Where does tar come from? How did it trap dinosaurs?

Answered by Dr. Paul Link, Geology Professor, Idaho State University

Tar is concentrated dead algal matter that is thicker than oil. Heat can change tar into oil. In the La Brea tar pits extinct mammals that died about 30,000 years ago are trapped in tar in Southern California. I don’t know of dinosaurs fossilized in tar.


Tar1About Tar (Asphalt)

Geologists use the word “asphalt” to refer to what most people call tar. Tar comes from bits of organic matter, called kerogen, preserved in sedimentary rocks. Kerogen represents the preserved bodies of microscopic organisms, such as diatoms, that live suspended in the upper few yards of the ocean. The combined effects of heat and time slowly converted the soft parts of the diatoms into asphalt. Tar pits form when asphalt seeps to the surface through fissures in the Earth’s crust.

The heat of ancient Ice Age summers would have caused the asphalt in tar pits to become soft and gooey. The pits may have also been hidden beneath leaves and layers of dust. Animals could have easily wandered into pits by accident. When it rained, water covered the tar. Animals came to the pools to drink and got stuck in it. At other times they may have been chased into the pits by predators and become stuck.

Interestingly, there are far more predators and scavengers preserved in tar pits. This indicates that when herbivores became trapped in the tar, they attracted hordes of carnivores, some of whom became trapped themselves. For example, one trapped horse may have attracted a few saber-toothed cats, as well as several dire wolves, some of whom also became trapped as they sought to scavenge the defenseless herbivore.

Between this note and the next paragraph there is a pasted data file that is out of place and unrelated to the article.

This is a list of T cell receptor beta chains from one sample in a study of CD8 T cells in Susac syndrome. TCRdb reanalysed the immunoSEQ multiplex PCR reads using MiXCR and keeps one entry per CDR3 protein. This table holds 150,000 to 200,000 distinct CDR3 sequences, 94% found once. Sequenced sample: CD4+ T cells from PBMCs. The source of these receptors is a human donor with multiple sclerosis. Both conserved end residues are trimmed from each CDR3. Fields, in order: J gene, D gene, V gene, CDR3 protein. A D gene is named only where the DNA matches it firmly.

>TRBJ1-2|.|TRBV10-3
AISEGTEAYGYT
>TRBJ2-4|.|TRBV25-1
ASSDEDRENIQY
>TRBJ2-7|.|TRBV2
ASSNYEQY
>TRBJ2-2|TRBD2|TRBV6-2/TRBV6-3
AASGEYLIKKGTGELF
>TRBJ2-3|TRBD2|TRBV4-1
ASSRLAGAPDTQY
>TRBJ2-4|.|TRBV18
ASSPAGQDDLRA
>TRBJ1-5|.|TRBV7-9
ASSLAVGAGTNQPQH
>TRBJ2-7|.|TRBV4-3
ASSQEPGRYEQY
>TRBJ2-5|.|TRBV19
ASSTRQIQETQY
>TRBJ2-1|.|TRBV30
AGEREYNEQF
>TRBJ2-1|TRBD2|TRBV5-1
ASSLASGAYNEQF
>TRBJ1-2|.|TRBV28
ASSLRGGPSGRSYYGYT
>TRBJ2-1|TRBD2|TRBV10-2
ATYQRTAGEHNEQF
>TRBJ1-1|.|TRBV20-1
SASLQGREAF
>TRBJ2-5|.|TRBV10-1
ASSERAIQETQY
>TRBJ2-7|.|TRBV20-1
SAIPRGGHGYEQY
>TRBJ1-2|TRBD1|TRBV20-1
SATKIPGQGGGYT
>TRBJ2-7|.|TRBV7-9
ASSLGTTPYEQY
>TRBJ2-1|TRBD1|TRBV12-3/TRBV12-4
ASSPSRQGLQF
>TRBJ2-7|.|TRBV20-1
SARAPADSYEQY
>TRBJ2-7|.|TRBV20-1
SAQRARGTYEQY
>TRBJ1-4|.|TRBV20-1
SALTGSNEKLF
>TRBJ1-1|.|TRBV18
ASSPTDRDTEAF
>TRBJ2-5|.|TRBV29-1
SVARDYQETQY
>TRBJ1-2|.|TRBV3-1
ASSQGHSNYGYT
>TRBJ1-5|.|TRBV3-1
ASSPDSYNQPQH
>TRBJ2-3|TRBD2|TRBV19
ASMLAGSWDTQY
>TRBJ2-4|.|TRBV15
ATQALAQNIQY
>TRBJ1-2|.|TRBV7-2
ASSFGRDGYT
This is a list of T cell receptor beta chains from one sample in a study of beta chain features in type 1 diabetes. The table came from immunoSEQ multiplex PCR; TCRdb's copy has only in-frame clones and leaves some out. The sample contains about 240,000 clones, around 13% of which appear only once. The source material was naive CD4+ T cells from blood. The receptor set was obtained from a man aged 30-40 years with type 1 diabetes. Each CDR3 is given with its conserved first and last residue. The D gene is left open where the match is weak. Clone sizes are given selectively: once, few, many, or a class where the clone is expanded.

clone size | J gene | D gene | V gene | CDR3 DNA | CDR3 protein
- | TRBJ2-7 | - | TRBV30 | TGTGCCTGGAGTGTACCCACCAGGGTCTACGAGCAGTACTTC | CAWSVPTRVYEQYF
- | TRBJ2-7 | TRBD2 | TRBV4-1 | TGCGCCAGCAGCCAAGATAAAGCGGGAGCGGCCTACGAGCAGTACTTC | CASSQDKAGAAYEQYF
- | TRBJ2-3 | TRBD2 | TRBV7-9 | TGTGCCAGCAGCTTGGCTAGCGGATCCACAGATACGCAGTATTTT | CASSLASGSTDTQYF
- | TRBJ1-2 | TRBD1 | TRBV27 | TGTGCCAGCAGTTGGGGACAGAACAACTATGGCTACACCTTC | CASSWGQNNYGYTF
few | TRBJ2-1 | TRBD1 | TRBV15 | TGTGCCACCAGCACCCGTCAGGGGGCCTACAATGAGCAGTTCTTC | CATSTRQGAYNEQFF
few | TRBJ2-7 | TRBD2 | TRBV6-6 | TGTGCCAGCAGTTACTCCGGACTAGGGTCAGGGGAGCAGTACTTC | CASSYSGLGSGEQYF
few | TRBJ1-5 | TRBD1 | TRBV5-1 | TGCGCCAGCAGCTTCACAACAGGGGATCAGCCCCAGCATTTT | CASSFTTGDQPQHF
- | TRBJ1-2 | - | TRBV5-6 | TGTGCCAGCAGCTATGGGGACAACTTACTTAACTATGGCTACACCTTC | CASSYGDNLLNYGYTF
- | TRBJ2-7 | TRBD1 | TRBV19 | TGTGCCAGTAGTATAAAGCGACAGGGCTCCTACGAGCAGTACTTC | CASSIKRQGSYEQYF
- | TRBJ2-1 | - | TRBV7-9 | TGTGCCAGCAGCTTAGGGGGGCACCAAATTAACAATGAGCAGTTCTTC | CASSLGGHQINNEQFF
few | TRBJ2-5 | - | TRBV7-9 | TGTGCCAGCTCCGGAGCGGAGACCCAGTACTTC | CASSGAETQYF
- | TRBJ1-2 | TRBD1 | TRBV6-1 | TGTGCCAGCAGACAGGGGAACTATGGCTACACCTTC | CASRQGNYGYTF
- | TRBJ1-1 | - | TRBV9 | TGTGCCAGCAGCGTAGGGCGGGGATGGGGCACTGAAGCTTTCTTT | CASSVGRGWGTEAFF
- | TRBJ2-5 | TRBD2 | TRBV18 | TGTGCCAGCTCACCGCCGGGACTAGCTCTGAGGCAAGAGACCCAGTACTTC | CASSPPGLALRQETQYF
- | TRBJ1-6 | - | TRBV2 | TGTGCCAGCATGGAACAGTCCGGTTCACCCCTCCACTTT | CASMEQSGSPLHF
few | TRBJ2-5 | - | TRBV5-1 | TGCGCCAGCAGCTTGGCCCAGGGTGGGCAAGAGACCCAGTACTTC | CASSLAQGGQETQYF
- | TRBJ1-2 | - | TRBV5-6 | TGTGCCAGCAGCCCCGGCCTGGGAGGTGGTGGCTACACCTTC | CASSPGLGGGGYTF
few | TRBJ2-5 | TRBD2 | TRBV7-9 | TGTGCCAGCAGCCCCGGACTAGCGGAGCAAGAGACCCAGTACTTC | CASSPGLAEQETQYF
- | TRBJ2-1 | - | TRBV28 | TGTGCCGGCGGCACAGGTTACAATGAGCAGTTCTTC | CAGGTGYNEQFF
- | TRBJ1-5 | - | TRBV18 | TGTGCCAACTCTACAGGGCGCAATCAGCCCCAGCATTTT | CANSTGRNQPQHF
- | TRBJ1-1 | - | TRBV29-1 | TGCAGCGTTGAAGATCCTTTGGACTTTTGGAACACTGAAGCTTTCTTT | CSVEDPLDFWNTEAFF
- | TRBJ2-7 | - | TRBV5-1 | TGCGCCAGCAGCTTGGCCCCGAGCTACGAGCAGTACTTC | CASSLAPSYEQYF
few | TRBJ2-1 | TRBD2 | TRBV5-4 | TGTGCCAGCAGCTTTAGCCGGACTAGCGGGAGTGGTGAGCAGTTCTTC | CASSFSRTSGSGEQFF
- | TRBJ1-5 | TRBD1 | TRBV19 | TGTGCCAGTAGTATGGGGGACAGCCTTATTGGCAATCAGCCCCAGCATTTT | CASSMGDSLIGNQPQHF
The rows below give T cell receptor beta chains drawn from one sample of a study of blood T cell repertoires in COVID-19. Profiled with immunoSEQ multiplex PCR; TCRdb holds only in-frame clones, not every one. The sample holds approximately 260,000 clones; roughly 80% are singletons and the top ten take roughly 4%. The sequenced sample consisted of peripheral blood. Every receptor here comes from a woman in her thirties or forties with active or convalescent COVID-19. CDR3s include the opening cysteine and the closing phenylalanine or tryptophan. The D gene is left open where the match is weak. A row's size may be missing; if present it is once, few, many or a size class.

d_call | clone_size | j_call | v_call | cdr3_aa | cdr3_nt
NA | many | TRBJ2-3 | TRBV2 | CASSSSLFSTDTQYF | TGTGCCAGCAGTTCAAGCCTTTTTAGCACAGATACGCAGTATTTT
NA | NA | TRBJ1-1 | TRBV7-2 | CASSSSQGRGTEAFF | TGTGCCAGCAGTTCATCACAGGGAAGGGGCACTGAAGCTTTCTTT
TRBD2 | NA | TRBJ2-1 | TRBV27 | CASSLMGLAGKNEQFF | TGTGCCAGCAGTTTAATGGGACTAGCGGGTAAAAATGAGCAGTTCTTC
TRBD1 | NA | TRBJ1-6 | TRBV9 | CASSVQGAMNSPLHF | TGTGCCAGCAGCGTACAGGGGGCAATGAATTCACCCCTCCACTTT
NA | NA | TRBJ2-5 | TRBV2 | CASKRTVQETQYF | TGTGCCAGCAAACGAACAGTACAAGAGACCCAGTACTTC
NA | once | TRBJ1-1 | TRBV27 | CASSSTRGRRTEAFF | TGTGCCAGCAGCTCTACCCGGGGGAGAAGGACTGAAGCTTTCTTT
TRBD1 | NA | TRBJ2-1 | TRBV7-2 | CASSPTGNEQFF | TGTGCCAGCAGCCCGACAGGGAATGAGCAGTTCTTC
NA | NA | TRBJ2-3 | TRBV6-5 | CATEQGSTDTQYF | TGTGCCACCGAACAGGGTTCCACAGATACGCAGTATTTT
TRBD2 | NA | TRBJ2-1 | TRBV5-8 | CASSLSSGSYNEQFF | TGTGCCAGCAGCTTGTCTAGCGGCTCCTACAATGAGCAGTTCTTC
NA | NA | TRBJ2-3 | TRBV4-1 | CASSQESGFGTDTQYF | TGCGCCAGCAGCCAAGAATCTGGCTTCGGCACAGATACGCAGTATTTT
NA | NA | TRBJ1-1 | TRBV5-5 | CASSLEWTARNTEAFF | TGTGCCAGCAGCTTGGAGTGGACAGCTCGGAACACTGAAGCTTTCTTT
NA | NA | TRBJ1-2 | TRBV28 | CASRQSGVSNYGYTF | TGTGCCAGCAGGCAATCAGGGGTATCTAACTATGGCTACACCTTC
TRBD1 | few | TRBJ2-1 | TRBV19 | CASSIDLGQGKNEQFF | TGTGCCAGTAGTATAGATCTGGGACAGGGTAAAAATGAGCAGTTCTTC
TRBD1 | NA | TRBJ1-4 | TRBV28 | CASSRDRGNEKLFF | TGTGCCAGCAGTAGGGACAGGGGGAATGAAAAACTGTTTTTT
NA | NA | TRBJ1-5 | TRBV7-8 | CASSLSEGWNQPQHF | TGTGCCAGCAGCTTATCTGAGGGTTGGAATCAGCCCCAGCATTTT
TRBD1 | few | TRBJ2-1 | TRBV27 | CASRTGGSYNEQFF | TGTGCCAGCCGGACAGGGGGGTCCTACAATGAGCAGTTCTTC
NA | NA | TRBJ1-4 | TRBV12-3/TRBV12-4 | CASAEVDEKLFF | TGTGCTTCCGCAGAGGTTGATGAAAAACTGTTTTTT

After dying in the tar pits, the skin, muscles, fur, feathers, and other soft parts of trapped animals decayed, whereas the bones and teeth remained intact. The bone in particular soaked up asphalt into its pores, thereby aiding in its preservation. Unlike most fossils, those from the tar pits are unchanged, original bone material.

Tar2Preserved Organisms
Petrified fossils form when minerals replace all or part of an organism.
Unlike petrified fossils, tar and amber preserve the remains of the organism with little or no change.

Do this demonstration to make a physical representation of a preserved organism.

Materials: index card, crayons, hot glue gun and glue sticks, actual or plastic insect

  1. On the index card, draw about a one-inch circle.
  2. Color the circle the color that you think is the closest to the color of tar (asphalt).
  3. Place your insect on the circle.
  4. Give your assembled model to an adult. The adult will encase the insect in hot glue, covering the colored circle and insect. Let the glue cool.

How does this model represent the tar that preserved organisms from millions of years ago?

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